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The Ron Dearing UTC – A space for innovative learning

The regeneration and transformation of Hull into an ambitious, modern city continues with the completion of the latest critical building project– the Ron Dearing UTC

 

Hull City Council, along with private-sector investors are supporting the ongoing regeneration of this dynamic and thriving European port-city, helped in part by being the City of Culture 2017, and innovative companies such as Space Architects.

The development of the Ron Dearing UTC (University Technical College) began in July 2016 with the main contractor Sewell Group, and Space Architects, along with structural engineers, Billinghurst George & Partners, and M&E engineers YCEng Ltd.

The UTC model

The UTC is named after Ronald Ernest Dearing, or Lord Dearing as he became, who was born and educated in Hull. He was the eldest son of a docks clerk and rose to become the Chairman and Chief Executive of the Post Office Ltd.

Lord Dearing changed the landscape of higher education through the ‘Dearing Report’ and helped to develop the UTC model - government-funded schools that teach 14–19-year-olds technical and scientific subjects in a whole new way. UTC’s are led by a sponsor University, in this case, The University of Hull, who, along with major businesses support the development of the curriculum and guide students to significantly improve their higher education and employment opportunities and fast-track them into the careers of their dreams.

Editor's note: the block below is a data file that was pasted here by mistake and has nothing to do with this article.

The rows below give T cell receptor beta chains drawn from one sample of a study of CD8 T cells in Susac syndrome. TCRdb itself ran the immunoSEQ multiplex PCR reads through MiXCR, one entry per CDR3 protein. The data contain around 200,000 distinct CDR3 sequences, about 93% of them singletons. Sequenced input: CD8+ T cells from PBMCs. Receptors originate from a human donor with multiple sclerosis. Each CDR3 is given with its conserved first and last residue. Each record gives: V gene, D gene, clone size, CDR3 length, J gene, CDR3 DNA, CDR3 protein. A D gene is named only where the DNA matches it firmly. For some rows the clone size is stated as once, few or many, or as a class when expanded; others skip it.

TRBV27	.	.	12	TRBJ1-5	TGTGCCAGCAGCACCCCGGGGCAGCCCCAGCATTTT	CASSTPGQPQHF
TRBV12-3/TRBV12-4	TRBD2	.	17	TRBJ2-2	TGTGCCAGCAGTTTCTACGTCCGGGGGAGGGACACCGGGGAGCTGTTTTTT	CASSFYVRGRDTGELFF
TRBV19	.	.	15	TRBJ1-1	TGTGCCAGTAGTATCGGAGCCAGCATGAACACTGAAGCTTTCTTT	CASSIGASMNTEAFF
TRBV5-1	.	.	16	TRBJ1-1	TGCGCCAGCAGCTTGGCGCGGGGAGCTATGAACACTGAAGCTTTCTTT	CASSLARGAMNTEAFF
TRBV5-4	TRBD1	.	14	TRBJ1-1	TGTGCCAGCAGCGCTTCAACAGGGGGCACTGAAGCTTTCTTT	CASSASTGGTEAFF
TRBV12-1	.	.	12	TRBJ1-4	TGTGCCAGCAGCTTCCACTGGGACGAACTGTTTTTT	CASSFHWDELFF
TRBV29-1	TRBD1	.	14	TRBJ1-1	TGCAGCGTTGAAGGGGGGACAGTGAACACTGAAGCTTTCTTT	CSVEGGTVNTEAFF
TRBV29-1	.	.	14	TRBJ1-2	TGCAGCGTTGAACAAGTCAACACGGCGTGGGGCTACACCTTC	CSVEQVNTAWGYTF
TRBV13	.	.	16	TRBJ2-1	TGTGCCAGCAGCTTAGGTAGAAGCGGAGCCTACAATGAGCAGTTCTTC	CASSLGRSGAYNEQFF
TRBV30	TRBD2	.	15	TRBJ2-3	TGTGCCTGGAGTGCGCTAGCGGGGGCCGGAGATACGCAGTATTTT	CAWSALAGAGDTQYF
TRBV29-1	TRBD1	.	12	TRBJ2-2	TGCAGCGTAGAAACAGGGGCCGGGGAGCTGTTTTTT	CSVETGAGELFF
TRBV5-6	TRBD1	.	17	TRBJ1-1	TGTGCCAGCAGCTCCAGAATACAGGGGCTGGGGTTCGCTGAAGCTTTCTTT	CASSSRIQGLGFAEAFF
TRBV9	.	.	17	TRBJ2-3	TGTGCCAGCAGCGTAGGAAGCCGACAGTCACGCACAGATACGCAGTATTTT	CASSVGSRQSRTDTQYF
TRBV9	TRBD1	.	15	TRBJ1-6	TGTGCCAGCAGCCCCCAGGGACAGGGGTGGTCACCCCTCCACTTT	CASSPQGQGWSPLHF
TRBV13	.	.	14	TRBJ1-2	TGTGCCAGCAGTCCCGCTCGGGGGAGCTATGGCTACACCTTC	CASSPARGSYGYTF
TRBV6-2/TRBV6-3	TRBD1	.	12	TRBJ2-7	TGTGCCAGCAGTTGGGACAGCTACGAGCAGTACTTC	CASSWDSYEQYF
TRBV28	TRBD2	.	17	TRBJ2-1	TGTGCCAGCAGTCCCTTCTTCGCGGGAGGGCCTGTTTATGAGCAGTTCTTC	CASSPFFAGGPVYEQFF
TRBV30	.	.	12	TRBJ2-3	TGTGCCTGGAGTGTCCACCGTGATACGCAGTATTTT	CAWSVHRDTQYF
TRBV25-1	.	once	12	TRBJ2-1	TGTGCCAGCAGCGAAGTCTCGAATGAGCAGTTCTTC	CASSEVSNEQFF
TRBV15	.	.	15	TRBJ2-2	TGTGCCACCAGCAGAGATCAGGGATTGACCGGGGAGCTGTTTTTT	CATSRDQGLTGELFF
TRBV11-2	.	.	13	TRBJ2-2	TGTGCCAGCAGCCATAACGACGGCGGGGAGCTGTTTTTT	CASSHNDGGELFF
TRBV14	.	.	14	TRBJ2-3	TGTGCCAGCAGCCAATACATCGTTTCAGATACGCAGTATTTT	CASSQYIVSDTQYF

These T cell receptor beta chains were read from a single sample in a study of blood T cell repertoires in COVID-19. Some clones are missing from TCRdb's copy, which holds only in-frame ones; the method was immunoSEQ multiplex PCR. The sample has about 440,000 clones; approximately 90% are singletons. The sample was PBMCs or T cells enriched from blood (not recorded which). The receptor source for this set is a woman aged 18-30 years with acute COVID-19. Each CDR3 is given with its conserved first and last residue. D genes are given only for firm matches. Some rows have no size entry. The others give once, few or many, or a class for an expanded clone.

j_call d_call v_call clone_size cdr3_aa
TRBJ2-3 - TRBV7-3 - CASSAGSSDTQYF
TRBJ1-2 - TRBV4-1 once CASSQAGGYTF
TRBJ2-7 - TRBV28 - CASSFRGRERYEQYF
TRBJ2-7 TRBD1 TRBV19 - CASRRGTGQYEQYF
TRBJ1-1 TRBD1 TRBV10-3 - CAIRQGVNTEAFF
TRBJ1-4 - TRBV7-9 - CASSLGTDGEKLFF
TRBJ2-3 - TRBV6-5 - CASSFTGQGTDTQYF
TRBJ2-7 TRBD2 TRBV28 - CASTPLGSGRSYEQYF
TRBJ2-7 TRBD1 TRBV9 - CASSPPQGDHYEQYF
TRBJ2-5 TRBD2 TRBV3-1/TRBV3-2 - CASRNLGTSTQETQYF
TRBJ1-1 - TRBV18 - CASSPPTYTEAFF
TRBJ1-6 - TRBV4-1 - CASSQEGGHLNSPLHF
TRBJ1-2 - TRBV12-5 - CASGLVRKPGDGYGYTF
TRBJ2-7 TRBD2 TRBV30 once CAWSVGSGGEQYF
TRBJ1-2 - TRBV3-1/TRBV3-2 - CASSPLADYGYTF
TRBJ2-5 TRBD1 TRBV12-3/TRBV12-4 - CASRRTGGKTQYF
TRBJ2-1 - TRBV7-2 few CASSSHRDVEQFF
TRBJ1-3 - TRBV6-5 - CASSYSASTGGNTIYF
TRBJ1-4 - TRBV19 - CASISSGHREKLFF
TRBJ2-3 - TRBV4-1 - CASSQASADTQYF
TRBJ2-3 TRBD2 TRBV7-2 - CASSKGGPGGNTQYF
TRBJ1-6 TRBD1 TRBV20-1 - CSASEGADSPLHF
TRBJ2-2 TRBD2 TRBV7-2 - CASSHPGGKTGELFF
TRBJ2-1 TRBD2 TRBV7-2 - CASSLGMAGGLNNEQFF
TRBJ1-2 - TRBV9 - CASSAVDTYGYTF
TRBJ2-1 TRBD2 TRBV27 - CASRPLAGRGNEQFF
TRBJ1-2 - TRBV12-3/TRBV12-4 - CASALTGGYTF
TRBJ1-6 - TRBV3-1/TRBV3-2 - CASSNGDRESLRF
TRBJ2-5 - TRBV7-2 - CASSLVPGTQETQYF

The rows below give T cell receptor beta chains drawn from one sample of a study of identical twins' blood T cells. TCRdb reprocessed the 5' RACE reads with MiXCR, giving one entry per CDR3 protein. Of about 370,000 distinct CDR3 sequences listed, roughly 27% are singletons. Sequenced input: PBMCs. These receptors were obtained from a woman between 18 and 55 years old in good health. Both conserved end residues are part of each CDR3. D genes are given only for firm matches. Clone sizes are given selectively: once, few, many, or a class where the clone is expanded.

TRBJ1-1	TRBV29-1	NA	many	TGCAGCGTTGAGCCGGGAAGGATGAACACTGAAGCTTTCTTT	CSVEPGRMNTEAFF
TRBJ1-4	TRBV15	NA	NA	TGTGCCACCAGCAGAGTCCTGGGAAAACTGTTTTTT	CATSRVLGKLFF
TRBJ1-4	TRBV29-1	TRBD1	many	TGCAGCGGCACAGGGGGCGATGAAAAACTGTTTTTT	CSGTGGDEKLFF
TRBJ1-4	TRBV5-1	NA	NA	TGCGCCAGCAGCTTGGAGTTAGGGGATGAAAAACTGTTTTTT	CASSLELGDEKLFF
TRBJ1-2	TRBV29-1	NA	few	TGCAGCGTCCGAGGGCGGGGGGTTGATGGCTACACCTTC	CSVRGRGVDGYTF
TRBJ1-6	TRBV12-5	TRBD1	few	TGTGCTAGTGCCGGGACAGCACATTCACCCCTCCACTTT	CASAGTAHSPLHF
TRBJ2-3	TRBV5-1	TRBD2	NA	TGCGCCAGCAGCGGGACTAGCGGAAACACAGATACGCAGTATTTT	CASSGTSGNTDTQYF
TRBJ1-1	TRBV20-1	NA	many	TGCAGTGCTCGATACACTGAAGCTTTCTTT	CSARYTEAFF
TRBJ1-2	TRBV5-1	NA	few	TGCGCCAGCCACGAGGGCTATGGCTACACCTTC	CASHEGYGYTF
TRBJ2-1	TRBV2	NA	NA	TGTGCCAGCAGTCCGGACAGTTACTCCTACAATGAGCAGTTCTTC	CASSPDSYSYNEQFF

The majority of the UTC's governors and key members of staff are appointed by the University and include; Spencer Group, Siemens Gamesa, Smith & Nephew, RB and KCOM. By 2020, the UTC will have the capacity to educate 600 inventors, engineers, scientists and technicians of tomorrow and fill the skills gaps identified by these businesses. Even the student’s working day mirrors that of business, being from 8:00am to 5:00pm (unlike traditional schools or colleges). This UTC will specialise in digitally controlled mechanical systems including mechatronics and digital technologies - specialisms that mirror that of Space Architects.

The project

The £10 million cutting edge education project required the expertise of Space Architects including the interior design and Fixed Furniture and Equipment coordination, utilising the skills of Darren Purvis (Senior Interior Designer), and Mike Varlow as the Project Lead.

Covering 5,000 sq metres, the Education & Skills Funding Agency (EFSA) brief for the project involved the demolition of existing buildings and the inclusion of a surface car park area adjacent to the recently completed Grade II listed Hull New Theatre; another project recently completed by Space Architects.

Although the site was extremely tight, the familiarity of it was a benefit for Space Architects who, having worked on the theatre, could match the existing buildings on the square and the extension to the Hull New Theatre façade with the same pallet of materials.

After examining the ESFA brief and facilities output specification, Space Architects developed the scheme using the RIBA Plan of Work to detail all tasks and output. Stages 2 to 6 were utilised for this project, beginning with Stage 2 which is for Concept Design which flows into Stage 3 of Developed Design. Stage 4 involves Technical Design which leads to Stage 5 – the Construction, and finally to Stage 6 of Handover.

Using VR technology